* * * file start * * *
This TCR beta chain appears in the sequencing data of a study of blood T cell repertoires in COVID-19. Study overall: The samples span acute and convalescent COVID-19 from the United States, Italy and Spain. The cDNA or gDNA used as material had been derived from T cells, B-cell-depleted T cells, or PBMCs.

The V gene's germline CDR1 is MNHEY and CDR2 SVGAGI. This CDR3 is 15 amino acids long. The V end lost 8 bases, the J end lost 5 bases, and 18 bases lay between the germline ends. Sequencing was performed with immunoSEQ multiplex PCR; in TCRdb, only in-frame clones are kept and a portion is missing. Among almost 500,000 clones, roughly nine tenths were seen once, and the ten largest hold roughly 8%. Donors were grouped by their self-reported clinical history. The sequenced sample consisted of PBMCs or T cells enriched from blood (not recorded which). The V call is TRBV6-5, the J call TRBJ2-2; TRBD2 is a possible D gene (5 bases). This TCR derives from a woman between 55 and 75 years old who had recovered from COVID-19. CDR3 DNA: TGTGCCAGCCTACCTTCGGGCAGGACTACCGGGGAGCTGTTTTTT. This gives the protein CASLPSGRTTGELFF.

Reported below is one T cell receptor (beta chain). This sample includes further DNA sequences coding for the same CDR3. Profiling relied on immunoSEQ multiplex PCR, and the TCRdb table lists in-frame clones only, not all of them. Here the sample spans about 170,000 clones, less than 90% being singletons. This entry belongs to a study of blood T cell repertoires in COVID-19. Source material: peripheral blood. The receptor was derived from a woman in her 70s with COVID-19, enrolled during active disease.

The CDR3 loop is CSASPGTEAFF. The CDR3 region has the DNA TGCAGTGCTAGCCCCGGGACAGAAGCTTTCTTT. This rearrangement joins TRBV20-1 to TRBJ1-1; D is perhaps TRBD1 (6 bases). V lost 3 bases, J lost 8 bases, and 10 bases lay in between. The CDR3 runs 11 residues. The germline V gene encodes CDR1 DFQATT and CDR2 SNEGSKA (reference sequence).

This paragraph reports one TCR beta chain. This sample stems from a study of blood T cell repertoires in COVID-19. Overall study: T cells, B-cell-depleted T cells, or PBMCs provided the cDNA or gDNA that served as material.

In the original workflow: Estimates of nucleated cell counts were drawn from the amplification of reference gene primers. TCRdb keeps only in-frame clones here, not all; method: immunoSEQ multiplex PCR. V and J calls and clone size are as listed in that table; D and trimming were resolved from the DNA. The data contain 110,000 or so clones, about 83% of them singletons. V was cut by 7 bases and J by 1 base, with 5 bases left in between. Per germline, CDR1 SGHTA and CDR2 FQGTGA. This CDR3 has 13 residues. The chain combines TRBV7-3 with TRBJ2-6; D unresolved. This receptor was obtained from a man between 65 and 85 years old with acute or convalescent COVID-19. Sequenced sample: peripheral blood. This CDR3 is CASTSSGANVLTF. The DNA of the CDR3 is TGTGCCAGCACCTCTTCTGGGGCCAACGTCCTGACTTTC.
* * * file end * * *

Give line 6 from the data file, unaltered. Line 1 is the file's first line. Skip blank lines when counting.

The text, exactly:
In the original workflow: Estimates of nucleated cell counts were drawn from the amplification of reference gene primers. TCRdb keeps only in-frame clones here, not all; method: immunoSEQ multiplex PCR. V and J calls and clone size are as listed in that table; D and trimming were resolved from the DNA. The data contain 110,000 or so clones, about 83% of them singletons. V was cut by 7 bases and J by 1 base, with 5 bases left in between. Per germline, CDR1 SGHTA and CDR2 FQGTGA. This CDR3 has 13 residues. The chain combines TRBV7-3 with TRBJ2-6; D unresolved. This receptor was obtained from a man between 65 and 85 years old with acute or convalescent COVID-19. Sequenced sample: peripheral blood. This CDR3 is CASTSSGANVLTF. The DNA of the CDR3 is TGTGCCAGCACCTCTTCTGGGGCCAACGTCCTGACTTTC.